First lady Michelle Obama may be the only resident of the White House showing the Saudi royal family the respect it deserves.
When President Barack Obama and the first lady departed New Delhi for an Air Force One flight to Riyadh in order to pay respects to the late King Abdullah, the first lady, wearing a knee-length black floral dress, was all smiles. Upon arriving in Saudi Arabia, however, she had swapped out her apparel for something that catered more to the House of Saud's medieval sensibilities — and her smile for a grimace.
That still wasn't good enough for Michelle Obama's Saudi hosts. Upon arrival, President Obama and the first lady were greeted by the new King Salman, Abdullah's anti-reformist brother, and an all-male group of royal delegates, most of whom could not bring themselves to even nod in the first lady's direction, much less shake her hand. Although ABC News hope-listicled a gallery of Michelle Obama's appearances in Riyadh, which "embod[ied] some of the reforms that her husband is pushing the country to adopt," the first lady was still relegated to standing mutely behind her husband.
She doesn't look pleased — and why should she?
For Saudi Arabia's extremist rulers and their benefactors, Michelle Obama's silent deference to every person in the room with a penis still wasn't good enough. The first lady, a graduate of Princeton University and Harvard Law School, was widely criticized by Saudis and the Arab world on social media with an Arabic hashtag, loosely translated as #Michelle_Obama_Immodest, for not covering her hair. Tweets gathered by Al-Ahram, Egypt's largest daily newspaper, show Saudi outrage that the first lady wore a headscarf to visit a mosque in Indonesia, as well as a lace mantilla to meet Pope Francis in Vatican City, and yet remained uncovered in Riyadh.
Under the kingdom's atavistic dress code, Saudi women, who are legally considered closer to property than persons, are required to wear a headscarf and an abaya, a loose-fitting, full-length robe, in public. Many women go much further, covering their hair and face with a thick black veil known as a niqab. Foreign women, however, are not required to wear headscarves, as demonstrated by both former Secretary of State Condoleezza Rice and House Minority Leader Nancy Pelosi in their own sartorial choices on the condolence trip.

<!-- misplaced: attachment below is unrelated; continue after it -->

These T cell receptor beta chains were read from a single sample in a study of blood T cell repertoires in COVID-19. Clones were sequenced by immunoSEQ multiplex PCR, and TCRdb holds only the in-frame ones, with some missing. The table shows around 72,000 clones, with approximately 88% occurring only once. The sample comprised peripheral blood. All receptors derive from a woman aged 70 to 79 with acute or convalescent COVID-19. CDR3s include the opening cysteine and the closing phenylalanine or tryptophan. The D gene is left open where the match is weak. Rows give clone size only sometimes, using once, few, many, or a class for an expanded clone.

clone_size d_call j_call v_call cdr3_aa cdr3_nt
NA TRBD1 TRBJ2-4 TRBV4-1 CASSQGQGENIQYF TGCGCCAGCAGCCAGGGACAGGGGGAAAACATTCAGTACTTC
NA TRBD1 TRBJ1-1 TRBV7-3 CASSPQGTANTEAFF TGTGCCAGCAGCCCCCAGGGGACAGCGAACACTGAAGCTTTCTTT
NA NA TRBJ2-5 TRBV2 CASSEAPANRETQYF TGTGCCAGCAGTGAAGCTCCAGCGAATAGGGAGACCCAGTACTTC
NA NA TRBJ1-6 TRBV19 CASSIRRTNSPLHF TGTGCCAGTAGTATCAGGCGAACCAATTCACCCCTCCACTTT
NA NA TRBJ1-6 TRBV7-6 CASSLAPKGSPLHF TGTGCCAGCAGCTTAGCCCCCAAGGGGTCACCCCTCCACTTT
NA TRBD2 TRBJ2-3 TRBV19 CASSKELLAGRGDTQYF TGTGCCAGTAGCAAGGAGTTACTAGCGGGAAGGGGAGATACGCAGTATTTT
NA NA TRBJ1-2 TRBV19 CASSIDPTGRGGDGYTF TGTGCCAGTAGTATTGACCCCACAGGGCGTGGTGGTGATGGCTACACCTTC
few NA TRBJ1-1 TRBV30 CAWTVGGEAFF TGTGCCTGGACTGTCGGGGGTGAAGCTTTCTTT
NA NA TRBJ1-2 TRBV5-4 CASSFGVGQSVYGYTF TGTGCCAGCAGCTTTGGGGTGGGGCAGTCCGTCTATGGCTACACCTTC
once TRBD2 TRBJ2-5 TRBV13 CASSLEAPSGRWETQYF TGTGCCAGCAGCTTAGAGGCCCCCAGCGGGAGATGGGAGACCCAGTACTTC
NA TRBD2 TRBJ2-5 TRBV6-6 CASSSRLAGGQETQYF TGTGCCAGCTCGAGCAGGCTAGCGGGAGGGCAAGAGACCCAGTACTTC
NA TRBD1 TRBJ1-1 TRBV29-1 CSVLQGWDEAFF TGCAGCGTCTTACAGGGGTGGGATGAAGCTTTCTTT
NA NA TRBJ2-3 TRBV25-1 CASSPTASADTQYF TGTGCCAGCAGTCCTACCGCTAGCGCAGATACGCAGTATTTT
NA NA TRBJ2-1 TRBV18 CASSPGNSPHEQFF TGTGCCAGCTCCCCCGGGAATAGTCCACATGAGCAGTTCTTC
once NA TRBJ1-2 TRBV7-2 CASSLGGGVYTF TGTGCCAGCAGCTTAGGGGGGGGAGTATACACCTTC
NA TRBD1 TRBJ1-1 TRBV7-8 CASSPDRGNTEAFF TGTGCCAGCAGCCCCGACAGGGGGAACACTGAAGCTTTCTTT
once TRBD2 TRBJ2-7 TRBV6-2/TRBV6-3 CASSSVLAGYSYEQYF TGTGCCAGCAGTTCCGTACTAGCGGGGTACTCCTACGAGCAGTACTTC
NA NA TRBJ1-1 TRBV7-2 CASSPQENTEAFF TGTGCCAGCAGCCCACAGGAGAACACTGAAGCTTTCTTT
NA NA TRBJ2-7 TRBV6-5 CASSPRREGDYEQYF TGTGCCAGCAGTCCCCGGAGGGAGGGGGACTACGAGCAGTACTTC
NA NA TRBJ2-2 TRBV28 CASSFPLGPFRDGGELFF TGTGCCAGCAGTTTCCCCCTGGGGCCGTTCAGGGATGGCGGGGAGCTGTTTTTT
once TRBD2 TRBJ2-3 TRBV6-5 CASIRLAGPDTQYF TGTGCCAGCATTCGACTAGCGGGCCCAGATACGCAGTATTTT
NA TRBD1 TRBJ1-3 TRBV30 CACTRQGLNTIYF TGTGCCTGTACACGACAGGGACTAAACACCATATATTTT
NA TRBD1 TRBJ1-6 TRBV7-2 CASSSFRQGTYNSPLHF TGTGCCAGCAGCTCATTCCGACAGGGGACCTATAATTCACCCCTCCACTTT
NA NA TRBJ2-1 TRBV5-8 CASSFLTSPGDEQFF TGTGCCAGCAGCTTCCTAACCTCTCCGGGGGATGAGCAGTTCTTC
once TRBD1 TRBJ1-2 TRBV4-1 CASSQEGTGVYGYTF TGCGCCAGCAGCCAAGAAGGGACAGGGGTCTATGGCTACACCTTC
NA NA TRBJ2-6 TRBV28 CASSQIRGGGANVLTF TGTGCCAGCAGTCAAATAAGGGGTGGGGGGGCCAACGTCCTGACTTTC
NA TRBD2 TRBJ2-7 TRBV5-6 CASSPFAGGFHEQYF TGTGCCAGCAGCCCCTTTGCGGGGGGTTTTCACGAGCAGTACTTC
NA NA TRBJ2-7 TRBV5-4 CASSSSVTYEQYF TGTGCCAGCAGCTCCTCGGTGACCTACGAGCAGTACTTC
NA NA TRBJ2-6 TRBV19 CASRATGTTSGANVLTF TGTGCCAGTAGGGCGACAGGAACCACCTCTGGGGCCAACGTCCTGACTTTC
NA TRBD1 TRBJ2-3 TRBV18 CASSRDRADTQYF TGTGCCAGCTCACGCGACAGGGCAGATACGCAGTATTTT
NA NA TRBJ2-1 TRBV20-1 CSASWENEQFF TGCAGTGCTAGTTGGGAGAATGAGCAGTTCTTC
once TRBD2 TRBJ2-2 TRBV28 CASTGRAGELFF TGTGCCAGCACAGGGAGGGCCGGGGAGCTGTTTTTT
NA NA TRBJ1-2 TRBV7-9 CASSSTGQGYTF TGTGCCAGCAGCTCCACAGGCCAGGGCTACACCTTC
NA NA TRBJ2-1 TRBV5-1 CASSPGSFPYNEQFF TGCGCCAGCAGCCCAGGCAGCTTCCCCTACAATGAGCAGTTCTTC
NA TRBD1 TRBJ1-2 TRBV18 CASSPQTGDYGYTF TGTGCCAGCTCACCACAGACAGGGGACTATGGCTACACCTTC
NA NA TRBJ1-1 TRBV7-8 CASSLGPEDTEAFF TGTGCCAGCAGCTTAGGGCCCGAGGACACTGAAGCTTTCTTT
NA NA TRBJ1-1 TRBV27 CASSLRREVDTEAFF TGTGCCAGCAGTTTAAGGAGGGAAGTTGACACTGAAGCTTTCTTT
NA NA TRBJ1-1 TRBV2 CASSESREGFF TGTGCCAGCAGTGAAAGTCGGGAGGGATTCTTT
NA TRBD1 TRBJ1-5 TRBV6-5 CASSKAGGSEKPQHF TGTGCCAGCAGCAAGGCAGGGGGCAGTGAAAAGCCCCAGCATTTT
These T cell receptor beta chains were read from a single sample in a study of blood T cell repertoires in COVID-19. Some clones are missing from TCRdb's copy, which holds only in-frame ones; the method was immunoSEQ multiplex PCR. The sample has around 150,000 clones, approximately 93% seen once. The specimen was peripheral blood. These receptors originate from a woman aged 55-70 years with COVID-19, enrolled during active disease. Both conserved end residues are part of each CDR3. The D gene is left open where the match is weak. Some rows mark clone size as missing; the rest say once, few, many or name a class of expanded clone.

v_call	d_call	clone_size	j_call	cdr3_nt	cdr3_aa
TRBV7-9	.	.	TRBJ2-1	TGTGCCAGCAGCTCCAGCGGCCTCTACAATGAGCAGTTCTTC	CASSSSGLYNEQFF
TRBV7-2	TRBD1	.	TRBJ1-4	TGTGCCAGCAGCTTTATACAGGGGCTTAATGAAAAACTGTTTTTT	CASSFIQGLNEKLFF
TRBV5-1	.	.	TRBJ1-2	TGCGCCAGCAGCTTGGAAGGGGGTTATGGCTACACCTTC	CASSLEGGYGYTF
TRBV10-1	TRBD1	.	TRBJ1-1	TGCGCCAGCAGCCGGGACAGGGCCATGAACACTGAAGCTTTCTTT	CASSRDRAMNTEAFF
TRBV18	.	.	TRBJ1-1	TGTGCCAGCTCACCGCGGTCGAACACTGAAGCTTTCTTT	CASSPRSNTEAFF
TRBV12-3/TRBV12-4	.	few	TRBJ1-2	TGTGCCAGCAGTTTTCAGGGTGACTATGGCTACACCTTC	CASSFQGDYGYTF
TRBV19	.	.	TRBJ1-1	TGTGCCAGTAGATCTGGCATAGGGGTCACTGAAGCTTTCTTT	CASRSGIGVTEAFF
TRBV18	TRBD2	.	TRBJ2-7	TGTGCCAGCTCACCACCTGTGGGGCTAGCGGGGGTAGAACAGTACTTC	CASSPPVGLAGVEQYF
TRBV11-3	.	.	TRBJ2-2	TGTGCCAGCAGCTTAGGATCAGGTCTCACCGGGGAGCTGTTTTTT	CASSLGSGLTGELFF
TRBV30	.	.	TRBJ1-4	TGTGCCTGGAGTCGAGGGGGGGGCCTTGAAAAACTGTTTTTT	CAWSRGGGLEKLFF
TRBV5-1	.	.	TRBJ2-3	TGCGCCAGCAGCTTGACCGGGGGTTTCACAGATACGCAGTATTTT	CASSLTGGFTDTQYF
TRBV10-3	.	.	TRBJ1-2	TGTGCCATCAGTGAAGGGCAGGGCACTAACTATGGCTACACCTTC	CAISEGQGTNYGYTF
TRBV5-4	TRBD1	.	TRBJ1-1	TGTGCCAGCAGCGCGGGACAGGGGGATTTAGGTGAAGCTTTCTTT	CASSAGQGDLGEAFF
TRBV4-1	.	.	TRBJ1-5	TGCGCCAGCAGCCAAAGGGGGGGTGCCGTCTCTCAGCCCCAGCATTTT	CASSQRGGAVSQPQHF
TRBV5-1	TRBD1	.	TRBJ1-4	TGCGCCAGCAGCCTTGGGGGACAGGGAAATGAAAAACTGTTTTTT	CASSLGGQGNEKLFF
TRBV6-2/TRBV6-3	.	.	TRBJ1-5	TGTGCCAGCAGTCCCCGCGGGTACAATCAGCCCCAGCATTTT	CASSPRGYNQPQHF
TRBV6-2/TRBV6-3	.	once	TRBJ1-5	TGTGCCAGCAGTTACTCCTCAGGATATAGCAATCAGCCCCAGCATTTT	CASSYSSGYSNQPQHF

Michelle Obama had previously gotten compliments for her "fashion diplomacy," if you can call limiting a woman's role in international affairs to what kind of skirt she wears a "compliment."
Michelle Obama's silence still speaks louder than President Obama's platitudes. When meeting with King Salman for the first time, President Obama declined to bring up Saudi Arabia's human rights record (or lack thereof) despite urging by Amnesty International and other human rights organizations following the public flogging of Raif Badawi, a Saudi blogger sentenced to 1,000 lashes and 10 years in prison for speaking critically about Islam.
In an interview with CNN, President Obama described the importance of "balance" in the U.S.-Saudi relationship: "Sometimes we have to balance our need to speak to them about human rights issues with immediate concerns that we have in terms of countering terrorism or dealing with regional stability." Also, oil.
The president's silence came only hours after he told an audience in India that "[e]very person has the right to practice their religion and beliefs and not practice it if they choose so without any persecution," and that "every girl's life matters. Every daughter deserves the same chance as our sons. Every woman should be able to go about her day ... and be safe and be treated with the respect and dignity that she deserves."
Except, apparently, the first lady of the United States.
Her clothing shouldn't be her final word on Saudi Arabia and women's rights. Previous first ladies have used increasingly less coded language to publicly pressure Saudi Arabia and other nations with de jure policies of state-sponsored misogyny to treat their female citizens like human beings. In 1995, Hillary Clinton's iconic speech at the U.N.'s Fourth World Conference on Women in Beijing declared that "women's rights are human rights, and human rights are women's rights." A decade later at the World Economic Forum in Jordan, Laura Bush told a largely Arab audience that "freedom, especially freedom for women, is more than the absence of oppression. It's the right to speak and vote and worship freely. Human rights require the rights of women. And human rights are empty promises without human liberty." Of course, the Saudi delegation walked out before the first lady reached that point in her speech.
"Women who have not yet won these rights," Bush continued, "are watching."